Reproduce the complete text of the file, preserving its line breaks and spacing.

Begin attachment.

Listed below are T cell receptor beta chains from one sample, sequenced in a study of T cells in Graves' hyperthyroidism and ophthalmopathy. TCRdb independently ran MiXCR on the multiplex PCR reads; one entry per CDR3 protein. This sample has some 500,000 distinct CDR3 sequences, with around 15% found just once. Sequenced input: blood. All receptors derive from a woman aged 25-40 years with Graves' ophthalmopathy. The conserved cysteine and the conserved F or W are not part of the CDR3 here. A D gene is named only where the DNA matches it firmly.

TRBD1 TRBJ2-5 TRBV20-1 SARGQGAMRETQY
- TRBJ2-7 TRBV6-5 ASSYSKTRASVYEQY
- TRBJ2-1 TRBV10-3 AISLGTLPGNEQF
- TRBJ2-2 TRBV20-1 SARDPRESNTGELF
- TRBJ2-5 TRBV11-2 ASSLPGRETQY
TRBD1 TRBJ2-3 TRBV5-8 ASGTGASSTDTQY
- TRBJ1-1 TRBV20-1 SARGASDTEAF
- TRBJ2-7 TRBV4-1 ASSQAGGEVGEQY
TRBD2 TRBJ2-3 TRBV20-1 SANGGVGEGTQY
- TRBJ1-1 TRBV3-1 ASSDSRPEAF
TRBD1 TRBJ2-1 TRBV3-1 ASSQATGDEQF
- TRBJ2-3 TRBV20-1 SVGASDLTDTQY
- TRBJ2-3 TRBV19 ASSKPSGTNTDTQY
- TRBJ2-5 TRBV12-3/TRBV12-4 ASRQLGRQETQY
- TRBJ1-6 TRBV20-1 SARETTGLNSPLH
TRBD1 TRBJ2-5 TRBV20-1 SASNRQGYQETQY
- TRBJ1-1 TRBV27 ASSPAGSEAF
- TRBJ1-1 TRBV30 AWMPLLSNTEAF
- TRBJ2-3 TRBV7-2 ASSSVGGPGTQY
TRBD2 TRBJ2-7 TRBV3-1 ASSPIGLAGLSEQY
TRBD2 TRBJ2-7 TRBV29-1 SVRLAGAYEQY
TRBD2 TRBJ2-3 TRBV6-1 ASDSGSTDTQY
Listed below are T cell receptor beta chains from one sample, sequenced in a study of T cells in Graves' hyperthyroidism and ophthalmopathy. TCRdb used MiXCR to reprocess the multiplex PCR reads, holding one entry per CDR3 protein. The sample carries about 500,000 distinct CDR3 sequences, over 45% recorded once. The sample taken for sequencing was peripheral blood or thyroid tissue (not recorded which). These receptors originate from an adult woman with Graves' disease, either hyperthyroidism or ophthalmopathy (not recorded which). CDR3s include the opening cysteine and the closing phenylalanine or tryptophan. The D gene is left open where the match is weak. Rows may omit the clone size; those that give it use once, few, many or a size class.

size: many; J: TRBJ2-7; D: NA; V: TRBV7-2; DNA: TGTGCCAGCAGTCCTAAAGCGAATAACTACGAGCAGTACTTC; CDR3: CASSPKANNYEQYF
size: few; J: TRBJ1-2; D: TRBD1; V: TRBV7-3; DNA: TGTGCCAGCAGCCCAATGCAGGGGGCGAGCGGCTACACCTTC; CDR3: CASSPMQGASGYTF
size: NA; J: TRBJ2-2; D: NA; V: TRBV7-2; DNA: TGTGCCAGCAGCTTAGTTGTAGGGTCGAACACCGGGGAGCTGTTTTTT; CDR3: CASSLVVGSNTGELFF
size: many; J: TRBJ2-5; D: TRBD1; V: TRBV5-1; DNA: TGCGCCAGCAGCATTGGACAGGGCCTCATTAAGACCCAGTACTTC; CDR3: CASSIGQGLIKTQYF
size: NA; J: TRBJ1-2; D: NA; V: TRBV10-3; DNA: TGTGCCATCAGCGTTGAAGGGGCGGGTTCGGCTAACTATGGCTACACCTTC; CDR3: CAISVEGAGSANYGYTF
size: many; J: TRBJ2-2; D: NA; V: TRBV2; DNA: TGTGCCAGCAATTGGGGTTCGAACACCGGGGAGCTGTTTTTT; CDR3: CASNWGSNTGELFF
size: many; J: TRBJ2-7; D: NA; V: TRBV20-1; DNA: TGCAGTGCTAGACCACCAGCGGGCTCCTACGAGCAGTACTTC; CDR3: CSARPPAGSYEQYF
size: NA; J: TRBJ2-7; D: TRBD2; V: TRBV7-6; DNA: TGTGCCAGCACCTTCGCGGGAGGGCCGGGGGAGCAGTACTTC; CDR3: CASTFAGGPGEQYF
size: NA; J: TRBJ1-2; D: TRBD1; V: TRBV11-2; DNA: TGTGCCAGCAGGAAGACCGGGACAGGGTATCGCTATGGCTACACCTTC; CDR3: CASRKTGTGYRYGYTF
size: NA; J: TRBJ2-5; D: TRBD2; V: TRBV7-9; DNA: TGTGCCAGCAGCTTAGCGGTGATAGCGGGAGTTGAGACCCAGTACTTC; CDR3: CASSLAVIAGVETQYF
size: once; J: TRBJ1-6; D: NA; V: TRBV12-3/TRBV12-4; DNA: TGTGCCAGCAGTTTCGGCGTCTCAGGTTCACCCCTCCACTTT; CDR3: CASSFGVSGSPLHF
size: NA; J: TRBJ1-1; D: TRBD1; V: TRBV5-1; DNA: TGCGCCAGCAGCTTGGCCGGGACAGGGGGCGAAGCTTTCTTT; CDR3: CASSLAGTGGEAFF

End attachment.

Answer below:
Listed below are T cell receptor beta chains from one sample, sequenced in a study of T cells in Graves' hyperthyroidism and ophthalmopathy. TCRdb independently ran MiXCR on the multiplex PCR reads; one entry per CDR3 protein. This sample has some 500,000 distinct CDR3 sequences, with around 15% found just once. Sequenced input: blood. All receptors derive from a woman aged 25-40 years with Graves' ophthalmopathy. The conserved cysteine and the conserved F or W are not part of the CDR3 here. A D gene is named only where the DNA matches it firmly.

TRBD1 TRBJ2-5 TRBV20-1 SARGQGAMRETQY
- TRBJ2-7 TRBV6-5 ASSYSKTRASVYEQY
- TRBJ2-1 TRBV10-3 AISLGTLPGNEQF
- TRBJ2-2 TRBV20-1 SARDPRESNTGELF
- TRBJ2-5 TRBV11-2 ASSLPGRETQY
TRBD1 TRBJ2-3 TRBV5-8 ASGTGASSTDTQY
- TRBJ1-1 TRBV20-1 SARGASDTEAF
- TRBJ2-7 TRBV4-1 ASSQAGGEVGEQY
TRBD2 TRBJ2-3 TRBV20-1 SANGGVGEGTQY
- TRBJ1-1 TRBV3-1 ASSDSRPEAF
TRBD1 TRBJ2-1 TRBV3-1 ASSQATGDEQF
- TRBJ2-3 TRBV20-1 SVGASDLTDTQY
- TRBJ2-3 TRBV19 ASSKPSGTNTDTQY
- TRBJ2-5 TRBV12-3/TRBV12-4 ASRQLGRQETQY
- TRBJ1-6 TRBV20-1 SARETTGLNSPLH
TRBD1 TRBJ2-5 TRBV20-1 SASNRQGYQETQY
- TRBJ1-1 TRBV27 ASSPAGSEAF
- TRBJ1-1 TRBV30 AWMPLLSNTEAF
- TRBJ2-3 TRBV7-2 ASSSVGGPGTQY
TRBD2 TRBJ2-7 TRBV3-1 ASSPIGLAGLSEQY
TRBD2 TRBJ2-7 TRBV29-1 SVRLAGAYEQY
TRBD2 TRBJ2-3 TRBV6-1 ASDSGSTDTQY
Listed below are T cell receptor beta chains from one sample, sequenced in a study of T cells in Graves' hyperthyroidism and ophthalmopathy. TCRdb used MiXCR to reprocess the multiplex PCR reads, holding one entry per CDR3 protein. The sample carries about 500,000 distinct CDR3 sequences, over 45% recorded once. The sample taken for sequencing was peripheral blood or thyroid tissue (not recorded which). These receptors originate from an adult woman with Graves' disease, either hyperthyroidism or ophthalmopathy (not recorded which). CDR3s include the opening cysteine and the closing phenylalanine or tryptophan. The D gene is left open where the match is weak. Rows may omit the clone size; those that give it use once, few, many or a size class.

size: many; J: TRBJ2-7; D: NA; V: TRBV7-2; DNA: TGTGCCAGCAGTCCTAAAGCGAATAACTACGAGCAGTACTTC; CDR3: CASSPKANNYEQYF
size: few; J: TRBJ1-2; D: TRBD1; V: TRBV7-3; DNA: TGTGCCAGCAGCCCAATGCAGGGGGCGAGCGGCTACACCTTC; CDR3: CASSPMQGASGYTF
size: NA; J: TRBJ2-2; D: NA; V: TRBV7-2; DNA: TGTGCCAGCAGCTTAGTTGTAGGGTCGAACACCGGGGAGCTGTTTTTT; CDR3: CASSLVVGSNTGELFF
size: many; J: TRBJ2-5; D: TRBD1; V: TRBV5-1; DNA: TGCGCCAGCAGCATTGGACAGGGCCTCATTAAGACCCAGTACTTC; CDR3: CASSIGQGLIKTQYF
size: NA; J: TRBJ1-2; D: NA; V: TRBV10-3; DNA: TGTGCCATCAGCGTTGAAGGGGCGGGTTCGGCTAACTATGGCTACACCTTC; CDR3: CAISVEGAGSANYGYTF
size: many; J: TRBJ2-2; D: NA; V: TRBV2; DNA: TGTGCCAGCAATTGGGGTTCGAACACCGGGGAGCTGTTTTTT; CDR3: CASNWGSNTGELFF
size: many; J: TRBJ2-7; D: NA; V: TRBV20-1; DNA: TGCAGTGCTAGACCACCAGCGGGCTCCTACGAGCAGTACTTC; CDR3: CSARPPAGSYEQYF
size: NA; J: TRBJ2-7; D: TRBD2; V: TRBV7-6; DNA: TGTGCCAGCACCTTCGCGGGAGGGCCGGGGGAGCAGTACTTC; CDR3: CASTFAGGPGEQYF
size: NA; J: TRBJ1-2; D: TRBD1; V: TRBV11-2; DNA: TGTGCCAGCAGGAAGACCGGGACAGGGTATCGCTATGGCTACACCTTC; CDR3: CASRKTGTGYRYGYTF
size: NA; J: TRBJ2-5; D: TRBD2; V: TRBV7-9; DNA: TGTGCCAGCAGCTTAGCGGTGATAGCGGGAGTTGAGACCCAGTACTTC; CDR3: CASSLAVIAGVETQYF
size: once; J: TRBJ1-6; D: NA; V: TRBV12-3/TRBV12-4; DNA: TGTGCCAGCAGTTTCGGCGTCTCAGGTTCACCCCTCCACTTT; CDR3: CASSFGVSGSPLHF
size: NA; J: TRBJ1-1; D: TRBD1; V: TRBV5-1; DNA: TGCGCCAGCAGCTTGGCCGGGACAGGGGGCGAAGCTTTCTTT; CDR3: CASSLAGTGGEAFF